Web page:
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Variety of Methods

Variety of methods entails not designing every session of a course identically, but instead using various methods. You can alternate between segments of frontal teaching, such as lectures, with segments that actively engage the students. Content input and direct teaching sessions are important, but students can also acquire new areas of knowledge in other ways. Therefore, you should also make deliberate use of interactive and cooperative teaching methods. Aside from the standard practice of full-class discussion, it is also worthwhile to consider varying the setting and schedule periods of small-group work and solo work (which is best kept short during class time).
Aim for a varied use of media and assorted stimuli. Shift between relatively cognitive and relatively practical approaches so that students can try out, criticize, and interconnect what they have learned. Whenever possible, try to have the object of investigation physically present – if necessary, in digital form. Allow for a multi-layered approach to a topic (media-based, experiential, associative, etc.) and propose different ways to tackle it (experimentally, analytically, historically, empirically, and so forth). During periods of individual or group (project) work, you can usually either give all the students the same material or the same assignment, or you can offer them different learning opportunities in parallel, then bring together and evaluate the different perspectives.

You should consider using a variety of methods, such as by alternating input and output, both within each given class session and across all classes in the semester.

  • Monotony is boring and tedious. Using a variety of methods makes it easier for students to concentrate during the entire class session because there aren’t any long, uninterrupted stretches of only listening. Experience has shown that students generally appreciate the use of a variety of methods.
  • Not all students do well with the same learning methods. By using a variety of methods, it is more likely that everyone will find their own way to make decent progress. Carefully individualized learning strategies allow students with a range of background knowledge to build up their knowledge and skills.
  • Certain methods may pose specific barriers or opportunities for certain students. For very reserved students or those with speech impairments, being asked to speak in front of the entire group can be very unpleasant. That might give you the impression, as the lecturer, that they are unprepared or performing poorly even though the same students could have made strong contributions to a smaller collaborative group. Others might have a very hard time spontaneously collaborating with classmates they do not know and would learn more by tackling the subject individually during or after the seminar. By using diverse methods, you will be helping improve equal opportunity.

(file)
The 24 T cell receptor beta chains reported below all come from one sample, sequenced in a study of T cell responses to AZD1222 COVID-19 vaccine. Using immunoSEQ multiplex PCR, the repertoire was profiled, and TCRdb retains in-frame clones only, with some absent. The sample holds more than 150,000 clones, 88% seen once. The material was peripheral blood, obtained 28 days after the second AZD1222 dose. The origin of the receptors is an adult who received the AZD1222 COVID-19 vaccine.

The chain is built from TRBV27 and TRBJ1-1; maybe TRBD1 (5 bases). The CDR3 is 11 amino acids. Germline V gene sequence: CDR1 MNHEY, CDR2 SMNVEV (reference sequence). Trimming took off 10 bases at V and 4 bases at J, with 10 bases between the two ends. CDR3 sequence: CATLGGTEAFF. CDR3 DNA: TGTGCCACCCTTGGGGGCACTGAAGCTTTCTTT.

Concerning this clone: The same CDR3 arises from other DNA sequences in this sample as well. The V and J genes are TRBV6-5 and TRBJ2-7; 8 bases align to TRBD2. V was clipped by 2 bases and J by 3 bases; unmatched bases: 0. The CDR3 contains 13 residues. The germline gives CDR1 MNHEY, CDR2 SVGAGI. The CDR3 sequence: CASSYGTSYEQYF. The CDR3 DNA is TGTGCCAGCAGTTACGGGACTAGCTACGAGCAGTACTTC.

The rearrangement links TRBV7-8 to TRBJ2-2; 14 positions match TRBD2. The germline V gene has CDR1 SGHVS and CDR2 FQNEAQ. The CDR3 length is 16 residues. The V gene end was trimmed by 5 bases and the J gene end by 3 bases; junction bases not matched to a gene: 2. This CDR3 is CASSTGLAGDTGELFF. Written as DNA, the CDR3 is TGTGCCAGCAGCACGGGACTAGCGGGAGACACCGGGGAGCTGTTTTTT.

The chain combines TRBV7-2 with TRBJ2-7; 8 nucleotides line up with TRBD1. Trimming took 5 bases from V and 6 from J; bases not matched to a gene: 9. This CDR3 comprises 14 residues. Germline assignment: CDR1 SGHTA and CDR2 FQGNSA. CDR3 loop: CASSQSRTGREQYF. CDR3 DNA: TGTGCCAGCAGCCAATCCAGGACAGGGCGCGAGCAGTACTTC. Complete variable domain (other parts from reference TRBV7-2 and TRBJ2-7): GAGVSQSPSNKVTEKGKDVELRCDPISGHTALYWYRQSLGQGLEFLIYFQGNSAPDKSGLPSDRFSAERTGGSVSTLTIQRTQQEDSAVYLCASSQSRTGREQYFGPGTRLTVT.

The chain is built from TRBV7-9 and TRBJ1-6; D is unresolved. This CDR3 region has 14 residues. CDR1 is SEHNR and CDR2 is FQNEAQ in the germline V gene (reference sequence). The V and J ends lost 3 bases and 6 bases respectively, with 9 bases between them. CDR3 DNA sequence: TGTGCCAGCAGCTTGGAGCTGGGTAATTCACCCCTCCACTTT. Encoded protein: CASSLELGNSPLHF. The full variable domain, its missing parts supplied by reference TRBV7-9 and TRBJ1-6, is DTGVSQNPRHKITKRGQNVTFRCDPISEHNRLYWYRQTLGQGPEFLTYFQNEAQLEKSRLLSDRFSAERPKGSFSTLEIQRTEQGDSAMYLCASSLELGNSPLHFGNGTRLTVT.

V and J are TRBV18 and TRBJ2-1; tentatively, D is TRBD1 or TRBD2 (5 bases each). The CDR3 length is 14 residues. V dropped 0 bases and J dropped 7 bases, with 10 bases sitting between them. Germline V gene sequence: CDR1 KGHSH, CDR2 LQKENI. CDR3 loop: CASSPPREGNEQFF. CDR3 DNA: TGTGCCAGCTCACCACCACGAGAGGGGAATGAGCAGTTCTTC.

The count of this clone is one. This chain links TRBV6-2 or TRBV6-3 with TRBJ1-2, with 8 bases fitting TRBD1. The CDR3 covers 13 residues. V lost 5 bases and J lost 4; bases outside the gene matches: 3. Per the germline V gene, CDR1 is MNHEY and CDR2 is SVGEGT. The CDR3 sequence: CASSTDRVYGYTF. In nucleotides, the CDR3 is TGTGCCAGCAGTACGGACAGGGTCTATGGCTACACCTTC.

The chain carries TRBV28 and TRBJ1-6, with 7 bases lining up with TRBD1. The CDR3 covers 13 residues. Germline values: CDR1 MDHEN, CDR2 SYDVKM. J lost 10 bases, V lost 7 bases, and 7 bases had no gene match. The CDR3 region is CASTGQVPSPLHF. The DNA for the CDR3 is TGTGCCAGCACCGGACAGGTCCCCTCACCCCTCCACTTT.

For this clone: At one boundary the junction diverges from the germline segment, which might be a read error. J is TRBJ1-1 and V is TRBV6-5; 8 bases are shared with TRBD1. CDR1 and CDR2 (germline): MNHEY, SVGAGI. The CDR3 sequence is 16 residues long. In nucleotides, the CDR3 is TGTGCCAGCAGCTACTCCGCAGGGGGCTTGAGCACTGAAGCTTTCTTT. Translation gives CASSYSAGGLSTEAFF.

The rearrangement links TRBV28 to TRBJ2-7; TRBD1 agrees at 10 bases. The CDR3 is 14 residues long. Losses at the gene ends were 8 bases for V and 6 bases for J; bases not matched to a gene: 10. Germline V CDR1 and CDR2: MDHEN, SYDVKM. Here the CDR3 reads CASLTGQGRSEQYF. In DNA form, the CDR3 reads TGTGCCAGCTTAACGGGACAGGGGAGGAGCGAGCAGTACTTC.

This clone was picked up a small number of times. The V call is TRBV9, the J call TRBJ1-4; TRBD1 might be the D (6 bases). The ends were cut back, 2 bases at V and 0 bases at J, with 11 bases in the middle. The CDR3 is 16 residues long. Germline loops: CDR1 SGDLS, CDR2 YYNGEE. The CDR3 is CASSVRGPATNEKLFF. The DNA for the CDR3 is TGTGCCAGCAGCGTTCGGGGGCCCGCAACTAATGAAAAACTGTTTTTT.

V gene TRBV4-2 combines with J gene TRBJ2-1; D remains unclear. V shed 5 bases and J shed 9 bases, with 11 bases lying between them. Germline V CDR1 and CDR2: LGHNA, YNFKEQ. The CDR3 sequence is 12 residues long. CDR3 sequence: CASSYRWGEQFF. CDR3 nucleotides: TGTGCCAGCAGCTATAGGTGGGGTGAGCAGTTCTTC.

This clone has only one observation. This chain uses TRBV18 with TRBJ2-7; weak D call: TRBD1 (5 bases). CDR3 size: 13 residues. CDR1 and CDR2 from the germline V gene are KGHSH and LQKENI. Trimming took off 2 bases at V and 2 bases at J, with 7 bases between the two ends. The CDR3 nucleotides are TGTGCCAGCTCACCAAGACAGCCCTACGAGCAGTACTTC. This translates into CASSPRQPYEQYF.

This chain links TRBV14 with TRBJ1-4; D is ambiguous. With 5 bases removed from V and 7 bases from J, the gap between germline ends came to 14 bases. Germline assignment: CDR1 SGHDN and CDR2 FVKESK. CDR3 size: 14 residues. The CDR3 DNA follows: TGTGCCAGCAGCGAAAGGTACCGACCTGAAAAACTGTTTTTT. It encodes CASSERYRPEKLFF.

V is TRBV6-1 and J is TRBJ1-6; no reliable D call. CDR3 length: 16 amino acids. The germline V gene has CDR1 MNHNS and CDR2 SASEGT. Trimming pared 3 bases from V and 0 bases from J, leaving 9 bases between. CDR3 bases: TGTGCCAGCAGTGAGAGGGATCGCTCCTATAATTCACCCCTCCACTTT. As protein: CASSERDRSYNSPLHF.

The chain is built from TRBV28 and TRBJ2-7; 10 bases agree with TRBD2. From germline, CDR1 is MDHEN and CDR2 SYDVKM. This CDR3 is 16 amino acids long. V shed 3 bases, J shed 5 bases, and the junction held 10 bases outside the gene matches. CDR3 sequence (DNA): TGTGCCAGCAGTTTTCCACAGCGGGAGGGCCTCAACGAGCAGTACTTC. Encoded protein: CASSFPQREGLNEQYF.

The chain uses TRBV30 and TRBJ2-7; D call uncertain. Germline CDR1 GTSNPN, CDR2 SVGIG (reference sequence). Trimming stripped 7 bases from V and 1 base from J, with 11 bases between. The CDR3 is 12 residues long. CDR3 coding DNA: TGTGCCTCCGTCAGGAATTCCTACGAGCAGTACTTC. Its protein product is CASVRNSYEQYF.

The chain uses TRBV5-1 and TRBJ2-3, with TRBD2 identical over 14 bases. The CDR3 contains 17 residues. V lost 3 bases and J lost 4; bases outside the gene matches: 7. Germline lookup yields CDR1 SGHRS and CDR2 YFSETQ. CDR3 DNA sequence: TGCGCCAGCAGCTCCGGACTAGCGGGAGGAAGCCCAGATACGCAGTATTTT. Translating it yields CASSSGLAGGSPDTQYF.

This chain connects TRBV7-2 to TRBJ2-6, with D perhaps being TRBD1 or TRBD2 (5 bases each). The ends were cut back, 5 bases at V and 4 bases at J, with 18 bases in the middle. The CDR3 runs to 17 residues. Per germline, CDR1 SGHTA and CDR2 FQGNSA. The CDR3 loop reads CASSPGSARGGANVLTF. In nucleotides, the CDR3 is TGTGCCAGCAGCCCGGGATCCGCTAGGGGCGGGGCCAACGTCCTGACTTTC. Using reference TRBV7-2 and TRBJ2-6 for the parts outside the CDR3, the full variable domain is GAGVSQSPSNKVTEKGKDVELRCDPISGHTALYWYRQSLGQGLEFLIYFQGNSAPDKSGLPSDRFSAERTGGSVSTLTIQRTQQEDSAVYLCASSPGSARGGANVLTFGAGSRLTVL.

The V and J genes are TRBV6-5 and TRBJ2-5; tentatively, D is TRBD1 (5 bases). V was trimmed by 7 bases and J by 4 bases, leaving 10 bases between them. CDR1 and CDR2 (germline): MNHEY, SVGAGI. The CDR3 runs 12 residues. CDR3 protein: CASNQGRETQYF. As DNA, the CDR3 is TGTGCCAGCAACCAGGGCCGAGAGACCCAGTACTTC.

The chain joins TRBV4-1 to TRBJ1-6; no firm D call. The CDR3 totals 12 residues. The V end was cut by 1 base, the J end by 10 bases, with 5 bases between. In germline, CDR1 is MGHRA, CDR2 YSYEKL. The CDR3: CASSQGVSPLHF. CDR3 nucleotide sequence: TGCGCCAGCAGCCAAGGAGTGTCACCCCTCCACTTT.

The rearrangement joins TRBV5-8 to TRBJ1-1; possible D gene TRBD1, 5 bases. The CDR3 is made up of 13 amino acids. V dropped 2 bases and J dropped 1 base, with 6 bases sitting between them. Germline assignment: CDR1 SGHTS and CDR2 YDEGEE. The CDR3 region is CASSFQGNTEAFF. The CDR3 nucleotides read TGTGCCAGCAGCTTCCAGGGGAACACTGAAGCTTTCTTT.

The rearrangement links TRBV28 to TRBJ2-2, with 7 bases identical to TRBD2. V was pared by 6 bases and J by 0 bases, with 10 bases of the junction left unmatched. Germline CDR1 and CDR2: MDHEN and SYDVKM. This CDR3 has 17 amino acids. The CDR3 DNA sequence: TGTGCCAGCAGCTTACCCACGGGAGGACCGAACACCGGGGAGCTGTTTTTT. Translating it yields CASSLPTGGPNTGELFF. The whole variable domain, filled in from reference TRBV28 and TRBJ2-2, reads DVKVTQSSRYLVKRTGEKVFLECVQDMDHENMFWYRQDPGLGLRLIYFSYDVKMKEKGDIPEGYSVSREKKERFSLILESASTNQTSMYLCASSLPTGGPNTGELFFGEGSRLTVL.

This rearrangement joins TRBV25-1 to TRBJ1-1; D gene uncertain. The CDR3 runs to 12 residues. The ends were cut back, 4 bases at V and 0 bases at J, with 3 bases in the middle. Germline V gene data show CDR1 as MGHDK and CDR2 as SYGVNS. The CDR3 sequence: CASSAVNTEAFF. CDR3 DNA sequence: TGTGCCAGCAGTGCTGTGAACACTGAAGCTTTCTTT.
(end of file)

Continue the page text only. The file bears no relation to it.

• A variety of methods also enables you to be creative, to try out new things, and to take conscious advantage of the results of various methods (such as highly focused silence or a lively atmosphere of discussion) in order to maintain suspense and interest throughout the semester. Your teaching and facilitation skills will improve as you learn from your experiences and expand your repertoire. You will add to your routine and be able to prepare for classes in less time. You will also discover what you are very good at and not as good at as a lecturer, which areas you might want to pursue in further training, and where your personal strengths lie.

Take a look at our Advice for Different Stages of a Class, learn new methods from our Pool of Methods, or browse our Selection of Subject-Specific Teaching Examples.

When employing new methods, it is important to start by explaining the process clearly and announcing the objective transparently. For example, if you ask students to work on a task alone or in groups, be sure to explain what the results are going to be used for. Will individuals volunteer to present something? Will each group report back? Will you be collecting everyone’s work? If you are collecting the work, will this be done anonymously or are the results attributable to individual students? Do you plan to grade them, or just to get a sense of the students’ knowledge and their questions? Explaining this in advance gives the students a sense of security and is important for many methods’ success.